An NJIT professor is the leader of a design team that won $125 million from the U.S. Department of Housing and Urban Development (HUD) to protect Nassau County's South Shore from storm surges and rising sea levels.
Georgeen Theodore, an associate professor at the College of Architecture and Design, heads the Interboro Team, which was selected as a winner of the Rebuild By Design Competition.
Rebuild by Design is an initiative of President Obama's Hurricane Sandy Rebuilding Task Force to develop solutions to the environmental vulnerabilities that Hurricane Sandy exposed throughout the metro region.
Theodore is also principal and co-founder of Interboro Partners, the architecture firm that leads the Interboro Team. It's an interdisciplinary and international team that combines the best of Dutch land-use planning, environmental and coastal engineering, and urban water management with the best of American urban design, participatory planning, community development, engineering, economic analysis, and financial engineering. The Interboro team consists of Interboro Partners, Apex, Bosch Slabbers Landscape + Urban Design, Center for Urban Pedagogy, David Rusk, Deltares, H+N+S Landscape Architects, IMG Rebel, NJIT's Master of Infrastructure Planning program, Palmbout Urban Landscapes, Project Projects, RFA Investments, and TU Delft.
Interboro's design proposal, called "Living with the Bay (Slow Streams)," consists of a variety of sustainable infrastructure improvements along Nassau County's Mill River.
"These improvements, which include sluices to reduce surges, neighborhood storm water swales for infiltration, water storage and publicly accessible greenways will help keep Nassau County residents safe from flooding, improve water quality in the river and in the South Shore's bays and result in new public spaces for recreation," said Theodore.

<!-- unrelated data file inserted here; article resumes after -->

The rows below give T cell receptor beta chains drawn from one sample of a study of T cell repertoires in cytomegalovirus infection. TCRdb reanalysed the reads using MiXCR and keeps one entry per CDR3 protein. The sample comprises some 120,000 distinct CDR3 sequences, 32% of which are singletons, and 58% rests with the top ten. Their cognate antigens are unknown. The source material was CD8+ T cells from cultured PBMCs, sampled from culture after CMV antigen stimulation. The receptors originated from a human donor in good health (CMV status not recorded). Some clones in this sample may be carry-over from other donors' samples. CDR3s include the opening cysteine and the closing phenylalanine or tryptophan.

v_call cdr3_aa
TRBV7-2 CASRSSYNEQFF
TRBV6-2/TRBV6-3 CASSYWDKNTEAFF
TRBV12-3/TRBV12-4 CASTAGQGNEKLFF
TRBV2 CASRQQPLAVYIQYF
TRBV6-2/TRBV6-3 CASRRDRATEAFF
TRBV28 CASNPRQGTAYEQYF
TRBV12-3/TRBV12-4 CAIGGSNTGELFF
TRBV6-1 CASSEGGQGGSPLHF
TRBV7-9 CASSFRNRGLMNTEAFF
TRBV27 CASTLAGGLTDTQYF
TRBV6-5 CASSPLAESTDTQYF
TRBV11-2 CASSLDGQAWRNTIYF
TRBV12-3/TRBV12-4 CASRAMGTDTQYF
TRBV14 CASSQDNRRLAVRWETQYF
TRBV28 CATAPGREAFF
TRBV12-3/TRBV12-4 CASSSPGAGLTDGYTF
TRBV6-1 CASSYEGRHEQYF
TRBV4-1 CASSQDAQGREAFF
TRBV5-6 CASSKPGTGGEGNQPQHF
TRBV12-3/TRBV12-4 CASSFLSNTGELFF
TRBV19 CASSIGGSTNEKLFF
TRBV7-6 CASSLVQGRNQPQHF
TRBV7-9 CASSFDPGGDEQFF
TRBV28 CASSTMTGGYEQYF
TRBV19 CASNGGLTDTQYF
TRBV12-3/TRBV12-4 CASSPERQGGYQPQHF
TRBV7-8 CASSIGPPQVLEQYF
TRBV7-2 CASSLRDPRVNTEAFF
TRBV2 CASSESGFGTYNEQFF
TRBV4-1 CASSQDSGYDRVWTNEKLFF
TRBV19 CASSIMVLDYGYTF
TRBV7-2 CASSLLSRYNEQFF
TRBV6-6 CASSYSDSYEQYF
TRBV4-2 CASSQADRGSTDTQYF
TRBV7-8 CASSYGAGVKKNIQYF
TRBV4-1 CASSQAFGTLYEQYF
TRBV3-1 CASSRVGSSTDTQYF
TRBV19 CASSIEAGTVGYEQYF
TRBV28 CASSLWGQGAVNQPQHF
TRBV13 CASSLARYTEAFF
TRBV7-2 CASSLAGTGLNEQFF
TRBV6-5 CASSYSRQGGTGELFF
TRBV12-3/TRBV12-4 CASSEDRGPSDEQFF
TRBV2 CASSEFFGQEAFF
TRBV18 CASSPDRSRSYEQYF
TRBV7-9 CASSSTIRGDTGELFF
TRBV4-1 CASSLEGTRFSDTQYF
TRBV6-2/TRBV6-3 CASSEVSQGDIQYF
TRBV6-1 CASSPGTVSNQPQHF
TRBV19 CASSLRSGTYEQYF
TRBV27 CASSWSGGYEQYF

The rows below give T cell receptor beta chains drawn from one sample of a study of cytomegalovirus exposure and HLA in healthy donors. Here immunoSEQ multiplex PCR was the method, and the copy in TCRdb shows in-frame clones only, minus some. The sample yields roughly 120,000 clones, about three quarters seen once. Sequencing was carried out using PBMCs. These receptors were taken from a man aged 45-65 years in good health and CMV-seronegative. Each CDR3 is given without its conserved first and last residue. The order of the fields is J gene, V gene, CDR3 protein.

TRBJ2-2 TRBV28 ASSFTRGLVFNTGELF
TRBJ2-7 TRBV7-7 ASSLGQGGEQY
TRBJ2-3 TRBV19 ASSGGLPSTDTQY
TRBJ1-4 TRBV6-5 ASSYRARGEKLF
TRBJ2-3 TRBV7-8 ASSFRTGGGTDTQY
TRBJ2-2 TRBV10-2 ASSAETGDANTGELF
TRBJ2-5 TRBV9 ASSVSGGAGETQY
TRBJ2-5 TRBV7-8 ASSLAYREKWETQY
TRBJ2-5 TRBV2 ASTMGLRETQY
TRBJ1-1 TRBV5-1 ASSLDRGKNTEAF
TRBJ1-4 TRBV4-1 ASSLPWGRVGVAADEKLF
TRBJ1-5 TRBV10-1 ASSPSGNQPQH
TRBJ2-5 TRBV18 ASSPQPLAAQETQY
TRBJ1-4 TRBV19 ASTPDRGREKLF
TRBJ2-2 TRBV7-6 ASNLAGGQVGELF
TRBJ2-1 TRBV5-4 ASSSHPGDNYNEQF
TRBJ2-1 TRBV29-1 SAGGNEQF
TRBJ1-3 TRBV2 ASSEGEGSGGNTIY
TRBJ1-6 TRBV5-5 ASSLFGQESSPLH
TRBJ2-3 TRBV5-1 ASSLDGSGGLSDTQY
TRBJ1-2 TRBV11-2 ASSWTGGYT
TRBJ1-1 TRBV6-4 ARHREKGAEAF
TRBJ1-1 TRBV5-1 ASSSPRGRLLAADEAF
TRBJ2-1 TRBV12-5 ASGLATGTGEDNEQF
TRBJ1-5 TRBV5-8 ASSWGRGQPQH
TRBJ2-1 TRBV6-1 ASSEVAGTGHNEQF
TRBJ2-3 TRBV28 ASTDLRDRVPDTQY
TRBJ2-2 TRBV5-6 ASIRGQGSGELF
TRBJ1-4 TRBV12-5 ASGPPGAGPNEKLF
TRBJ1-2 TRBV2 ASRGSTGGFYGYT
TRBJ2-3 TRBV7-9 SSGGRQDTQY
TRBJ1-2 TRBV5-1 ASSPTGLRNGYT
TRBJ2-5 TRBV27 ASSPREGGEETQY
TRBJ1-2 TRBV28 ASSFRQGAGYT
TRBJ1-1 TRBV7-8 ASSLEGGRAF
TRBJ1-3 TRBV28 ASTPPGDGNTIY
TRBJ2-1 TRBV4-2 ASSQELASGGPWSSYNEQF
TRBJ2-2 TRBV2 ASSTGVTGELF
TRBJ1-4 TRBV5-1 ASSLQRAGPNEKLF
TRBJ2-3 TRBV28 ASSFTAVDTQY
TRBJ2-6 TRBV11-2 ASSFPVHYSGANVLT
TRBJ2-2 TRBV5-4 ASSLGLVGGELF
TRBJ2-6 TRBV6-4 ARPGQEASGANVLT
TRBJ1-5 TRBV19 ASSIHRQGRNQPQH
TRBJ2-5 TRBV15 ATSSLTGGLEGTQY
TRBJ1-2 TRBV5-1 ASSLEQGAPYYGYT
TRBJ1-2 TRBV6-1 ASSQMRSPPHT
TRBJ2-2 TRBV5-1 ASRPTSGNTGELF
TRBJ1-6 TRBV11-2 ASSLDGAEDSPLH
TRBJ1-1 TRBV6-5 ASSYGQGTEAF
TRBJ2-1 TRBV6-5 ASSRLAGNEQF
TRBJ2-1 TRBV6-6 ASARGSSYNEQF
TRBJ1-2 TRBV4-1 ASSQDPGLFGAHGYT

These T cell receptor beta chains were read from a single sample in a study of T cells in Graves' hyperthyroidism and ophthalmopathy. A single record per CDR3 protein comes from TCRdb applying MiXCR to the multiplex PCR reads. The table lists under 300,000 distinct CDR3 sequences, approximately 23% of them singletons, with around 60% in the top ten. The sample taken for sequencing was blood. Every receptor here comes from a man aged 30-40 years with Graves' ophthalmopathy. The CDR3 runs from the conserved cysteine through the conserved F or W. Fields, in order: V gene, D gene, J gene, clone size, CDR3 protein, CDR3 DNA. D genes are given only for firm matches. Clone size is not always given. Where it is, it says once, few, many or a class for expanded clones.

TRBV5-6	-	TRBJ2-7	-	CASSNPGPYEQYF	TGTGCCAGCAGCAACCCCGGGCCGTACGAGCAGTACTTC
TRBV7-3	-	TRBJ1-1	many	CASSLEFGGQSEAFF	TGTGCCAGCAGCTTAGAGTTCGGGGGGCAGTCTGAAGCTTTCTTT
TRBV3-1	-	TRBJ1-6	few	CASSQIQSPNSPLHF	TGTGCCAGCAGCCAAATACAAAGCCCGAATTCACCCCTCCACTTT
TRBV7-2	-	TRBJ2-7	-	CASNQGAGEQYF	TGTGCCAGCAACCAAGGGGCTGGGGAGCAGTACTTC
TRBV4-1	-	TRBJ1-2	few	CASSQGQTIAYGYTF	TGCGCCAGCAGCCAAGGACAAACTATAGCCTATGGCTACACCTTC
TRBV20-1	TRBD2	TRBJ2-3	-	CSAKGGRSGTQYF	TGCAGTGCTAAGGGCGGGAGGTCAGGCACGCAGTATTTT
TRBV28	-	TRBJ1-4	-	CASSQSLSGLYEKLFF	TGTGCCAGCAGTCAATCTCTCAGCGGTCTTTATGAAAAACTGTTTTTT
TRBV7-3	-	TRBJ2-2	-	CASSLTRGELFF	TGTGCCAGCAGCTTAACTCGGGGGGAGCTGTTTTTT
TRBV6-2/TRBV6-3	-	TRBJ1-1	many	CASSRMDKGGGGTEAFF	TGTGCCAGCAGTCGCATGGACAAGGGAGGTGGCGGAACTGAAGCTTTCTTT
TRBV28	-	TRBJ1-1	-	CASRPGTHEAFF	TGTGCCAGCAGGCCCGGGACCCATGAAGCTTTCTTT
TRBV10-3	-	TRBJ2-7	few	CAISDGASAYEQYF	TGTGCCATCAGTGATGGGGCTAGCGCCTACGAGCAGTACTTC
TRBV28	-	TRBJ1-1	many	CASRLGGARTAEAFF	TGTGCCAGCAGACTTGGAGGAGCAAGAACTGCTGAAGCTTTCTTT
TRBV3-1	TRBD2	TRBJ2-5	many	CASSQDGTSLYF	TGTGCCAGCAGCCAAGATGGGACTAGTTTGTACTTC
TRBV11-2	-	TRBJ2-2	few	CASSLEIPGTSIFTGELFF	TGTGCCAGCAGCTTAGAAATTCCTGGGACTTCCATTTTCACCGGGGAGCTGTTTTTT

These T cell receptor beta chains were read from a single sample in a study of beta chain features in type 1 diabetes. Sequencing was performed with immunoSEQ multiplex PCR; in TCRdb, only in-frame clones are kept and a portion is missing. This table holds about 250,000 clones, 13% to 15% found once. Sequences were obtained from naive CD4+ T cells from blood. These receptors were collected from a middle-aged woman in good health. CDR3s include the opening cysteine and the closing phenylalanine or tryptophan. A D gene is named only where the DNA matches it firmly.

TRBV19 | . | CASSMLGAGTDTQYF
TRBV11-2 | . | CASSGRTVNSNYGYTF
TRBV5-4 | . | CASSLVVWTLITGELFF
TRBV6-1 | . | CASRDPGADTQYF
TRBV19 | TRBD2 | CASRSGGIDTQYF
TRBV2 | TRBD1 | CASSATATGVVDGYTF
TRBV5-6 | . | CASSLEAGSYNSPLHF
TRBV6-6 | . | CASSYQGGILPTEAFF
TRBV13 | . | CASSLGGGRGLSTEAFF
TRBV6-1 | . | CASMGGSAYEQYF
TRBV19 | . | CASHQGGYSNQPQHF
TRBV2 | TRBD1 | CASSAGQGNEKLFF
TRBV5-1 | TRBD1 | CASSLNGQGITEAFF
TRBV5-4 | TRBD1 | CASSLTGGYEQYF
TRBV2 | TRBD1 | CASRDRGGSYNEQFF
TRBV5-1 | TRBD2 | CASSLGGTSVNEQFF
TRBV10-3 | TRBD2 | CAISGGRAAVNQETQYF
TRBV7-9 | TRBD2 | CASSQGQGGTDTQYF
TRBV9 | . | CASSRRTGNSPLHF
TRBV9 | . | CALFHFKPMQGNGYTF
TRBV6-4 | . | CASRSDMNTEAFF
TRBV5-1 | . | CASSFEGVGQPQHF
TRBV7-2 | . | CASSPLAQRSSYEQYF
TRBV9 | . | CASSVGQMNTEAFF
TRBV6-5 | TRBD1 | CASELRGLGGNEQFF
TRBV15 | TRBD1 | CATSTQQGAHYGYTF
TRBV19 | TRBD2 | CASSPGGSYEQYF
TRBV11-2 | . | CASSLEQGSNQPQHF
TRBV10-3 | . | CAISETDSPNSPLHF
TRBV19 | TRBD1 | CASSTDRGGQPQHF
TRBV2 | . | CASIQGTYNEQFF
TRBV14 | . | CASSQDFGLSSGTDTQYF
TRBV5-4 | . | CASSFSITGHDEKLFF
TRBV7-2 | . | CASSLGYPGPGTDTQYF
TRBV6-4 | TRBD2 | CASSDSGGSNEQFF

For the past six months, the Interboro Team has worked closely with a coalition of Nassau County-based partners to create a plan that would address the region's vulnerabilities. These include flooding from storm surge, sea level rise, and heavy rain that overwhelm the region's antiquated stormwater sewer system and declining ecological and water quality.
Theodore directs the Master of Infrastructure Planning program (MIP) at NJIT, and students in her fall 2013 master's class helped develop design strategies that will be implemented in Nassau. The students divided into seven teams and went out into the field, doing research in towns hurt by Hurricane Sandy. They had a mix of majors -- some study architecture while others study design or planning – and pooled their knowledge to generate plans on how to rebuild Sandy-affected areas. They worked on regional strategies for five protypical conditions, including that of the Mill River in Nassau. They also worked on the barrier island, the marshlands and the Sunrise Highway Transit Corridor. In her studio class for the spring of 2014, the students focused exclusively on Nassau County. They were involved in the design proposal strategy and participated in many community outreach meetings.
One idea central to the design proposal is known as the buffered bay, which "safeguards the South Shore from the sea with a range of protective and adaptive measures that both keep Nassau County residents safe and add to the economic, ecological, and social quality of the region," said Theodore.
The proposed infrastructure improvements along the Mill River are one example of the buffered bay, she added. Rivers and creeks like the Mill River once fed Nassau County's bays with sediment and fresh water and recharged the groundwater. Today, the Mill River is crucial less for its natural or recreational functions and more for its capacity to drain and channel stormwater runoff. The stormwater both lowers water quality in the bay and contributes to flooding; when the rivers rise above the outflow pipes that channel the stormwater into the bay, the pipes back up and cause flooding upland.
The Interboro Team intends for the green infrastructure improvements along the Mill River—one of the longest and most polluted rivers in Long Island—to serve as a prototypical solution that can eventually be applied to other rivers and tributaries that drain into the South Shore's bays.